Sunday, November 23, 2008

Graft alleged in Bexar bond referrals

John MacCormack at the San Antonio Express News has a superb article ("Bail bond king spreads his favors," Nov. 23) describing the recent rise of a local bail bondsman. The story opens thusly:

As a new operator in the rough-and-tumble Bexar County bail bond business, Albert Saenz quickly climbed to the top after opening his first modest office in 2003 on South Pan Am Expressway.

With a bond writing capability in Bexar County now of more than $32 million — almost twice that of its nearest competitor — his company, AA Best Bail Bonds, is the biggest in town. Saenz also operates nine regional offices spread from Del Rio to Karnes City.

Heavy advertising, aggressive price-cutting and a gambler's taste for risk all helped Saenz thrive in what one regulator called a “cutthroat, backstabbing” business.

He also has enjoyed less obvious advantages, according to many of his former employees.

In interviews with the San Antonio Express-News, a half-dozen of his ex-employees said Saenz gets critical breaks from a range of public officials in exchange for favors including free tickets, out-of-town trips and cash.

“The reason he got so big was because of his friends in the courthouse and jail,” said Alfred Flores, a manager who left at the end of 2006.

“While I was there, he used Spurs tickets, concert tickets, Dallas Cowboys tickets. He has season tickets to everything. Once he took three deputies to the Dallas Cowboys game when they were playing the Eagles,” he said.

“He was rewarding them. They send him bonds,” Flores said.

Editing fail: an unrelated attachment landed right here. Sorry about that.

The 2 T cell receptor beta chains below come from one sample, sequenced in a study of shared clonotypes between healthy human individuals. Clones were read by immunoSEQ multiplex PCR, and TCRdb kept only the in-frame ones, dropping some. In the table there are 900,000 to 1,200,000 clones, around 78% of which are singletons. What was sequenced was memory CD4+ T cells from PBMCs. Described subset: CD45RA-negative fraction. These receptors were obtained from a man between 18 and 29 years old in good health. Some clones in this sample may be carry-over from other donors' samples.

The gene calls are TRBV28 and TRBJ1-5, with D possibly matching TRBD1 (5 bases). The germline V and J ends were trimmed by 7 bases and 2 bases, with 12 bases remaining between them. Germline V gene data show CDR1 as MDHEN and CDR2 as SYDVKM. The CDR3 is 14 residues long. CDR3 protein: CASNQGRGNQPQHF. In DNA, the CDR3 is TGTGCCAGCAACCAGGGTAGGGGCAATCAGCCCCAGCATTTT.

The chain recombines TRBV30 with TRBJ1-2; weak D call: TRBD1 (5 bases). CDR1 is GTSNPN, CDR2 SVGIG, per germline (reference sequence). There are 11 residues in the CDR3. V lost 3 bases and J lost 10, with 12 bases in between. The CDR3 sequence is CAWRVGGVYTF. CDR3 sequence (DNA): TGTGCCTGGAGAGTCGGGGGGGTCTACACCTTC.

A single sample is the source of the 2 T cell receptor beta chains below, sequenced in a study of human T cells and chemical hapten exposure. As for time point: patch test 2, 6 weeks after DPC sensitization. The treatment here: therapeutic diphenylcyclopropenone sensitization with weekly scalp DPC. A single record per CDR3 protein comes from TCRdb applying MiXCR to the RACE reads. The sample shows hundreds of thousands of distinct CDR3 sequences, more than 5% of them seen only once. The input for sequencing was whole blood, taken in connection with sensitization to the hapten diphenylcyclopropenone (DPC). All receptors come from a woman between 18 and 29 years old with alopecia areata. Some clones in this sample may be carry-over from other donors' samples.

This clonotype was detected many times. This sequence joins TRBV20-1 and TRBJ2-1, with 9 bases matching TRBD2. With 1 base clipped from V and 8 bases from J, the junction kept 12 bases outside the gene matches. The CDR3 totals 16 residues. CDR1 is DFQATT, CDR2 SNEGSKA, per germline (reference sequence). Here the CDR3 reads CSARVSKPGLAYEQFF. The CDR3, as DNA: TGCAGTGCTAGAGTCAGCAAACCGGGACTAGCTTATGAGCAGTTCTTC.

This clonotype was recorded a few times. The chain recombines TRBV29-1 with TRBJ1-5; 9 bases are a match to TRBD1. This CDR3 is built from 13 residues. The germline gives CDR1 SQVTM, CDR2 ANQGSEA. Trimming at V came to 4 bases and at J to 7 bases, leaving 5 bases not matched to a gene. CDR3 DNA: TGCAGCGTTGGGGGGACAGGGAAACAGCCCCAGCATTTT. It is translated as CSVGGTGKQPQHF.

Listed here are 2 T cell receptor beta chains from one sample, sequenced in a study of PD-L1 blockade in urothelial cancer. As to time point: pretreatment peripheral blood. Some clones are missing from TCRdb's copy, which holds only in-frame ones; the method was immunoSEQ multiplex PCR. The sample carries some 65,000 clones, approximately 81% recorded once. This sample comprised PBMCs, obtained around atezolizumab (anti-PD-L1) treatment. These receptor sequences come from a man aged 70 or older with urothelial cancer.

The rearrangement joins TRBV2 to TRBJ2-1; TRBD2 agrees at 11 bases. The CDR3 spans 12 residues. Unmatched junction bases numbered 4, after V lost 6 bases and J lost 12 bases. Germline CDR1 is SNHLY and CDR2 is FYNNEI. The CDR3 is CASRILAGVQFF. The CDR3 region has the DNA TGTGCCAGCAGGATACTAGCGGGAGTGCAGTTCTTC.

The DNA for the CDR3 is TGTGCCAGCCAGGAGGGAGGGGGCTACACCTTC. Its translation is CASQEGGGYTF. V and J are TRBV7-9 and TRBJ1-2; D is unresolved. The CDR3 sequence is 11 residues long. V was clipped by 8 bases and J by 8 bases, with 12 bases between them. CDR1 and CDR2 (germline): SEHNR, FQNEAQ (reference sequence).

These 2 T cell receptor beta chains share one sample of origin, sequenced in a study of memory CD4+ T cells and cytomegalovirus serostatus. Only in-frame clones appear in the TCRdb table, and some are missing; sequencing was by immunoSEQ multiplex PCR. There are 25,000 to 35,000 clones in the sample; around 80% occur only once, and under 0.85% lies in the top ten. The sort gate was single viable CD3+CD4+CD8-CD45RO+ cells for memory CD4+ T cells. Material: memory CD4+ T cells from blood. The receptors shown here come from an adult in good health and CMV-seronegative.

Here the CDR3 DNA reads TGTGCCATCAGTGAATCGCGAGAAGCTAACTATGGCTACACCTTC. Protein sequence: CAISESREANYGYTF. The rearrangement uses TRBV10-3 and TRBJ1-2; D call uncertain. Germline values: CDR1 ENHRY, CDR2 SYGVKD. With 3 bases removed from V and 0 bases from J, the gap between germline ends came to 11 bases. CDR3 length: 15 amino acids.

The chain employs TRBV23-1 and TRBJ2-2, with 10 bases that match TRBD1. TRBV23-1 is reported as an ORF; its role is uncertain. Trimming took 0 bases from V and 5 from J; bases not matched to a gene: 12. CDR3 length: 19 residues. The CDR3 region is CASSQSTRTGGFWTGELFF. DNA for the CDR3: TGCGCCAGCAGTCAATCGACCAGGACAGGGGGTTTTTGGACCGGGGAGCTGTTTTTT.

The lengthy article largely backs up those claims, quoting former employees who claimed to have given tickets or other goodies to courthouse employees, jail administrators, someone in the Bexar DA's office, and even a local (unnamed) judge who allegedly gave out pre-signed "fugitive from justice bonds" to Saenz in exchange for a straight-up cash bribe. It's easy to dismiss that kind of allegation, except the former employee had in their possession one of the blank forms with the judge's signature on it. Oops! The judge declined to be interviewed and the paper didn't publish the jurist's name, so there's definitely more to be told about this story, though the Express-News has gotten off to an excellent start. The whole piece is well worth a read; Mr. MacCormack appears to have done his homework.

This all-too familiar Bexar County saga reminds me of a short essay I saw recently from the Pretrial Justice Institute on "Why Bail Reform Matters," which reminds us of the reasons why "The American Bar Association, the National Association of Pretrial Services Agencies and the National District Attorneys Association have all called for the elimination of commercial bail bonding."


Anonymous said...

Bravo John MacCormack! I'm sure his findings are only the tip of the iceberg.

I'd love to see suggestions as to how we can prevent this kind of graft in the state of Texas.

Forced transparency comes to mind. As well as vigorous statistical analysis of arrest rates, indictments and convictions for each county as measured against the national average. If the ratio between arrests and convictions is off (in other words, many more arrests and/or indictments than convictions when compared to the national average) there should be an audit, investigation and supervision regardless of the findings. The justice department should supervise the County courts and prosecutor's offices for a good amount time after any investigation - much as they have some control over gerrymandering in the former segregated south or school districts that have never complied with integration (Galveston is one such district).

Also the cost of each of these frivolous prosecutions/indictments to the innocent and to the public should be calculated and publicized. As long as judges and district attorneys can collect bribes from bail bondsmen exchange for more arrests and indictment with impunity, the system will only get worse.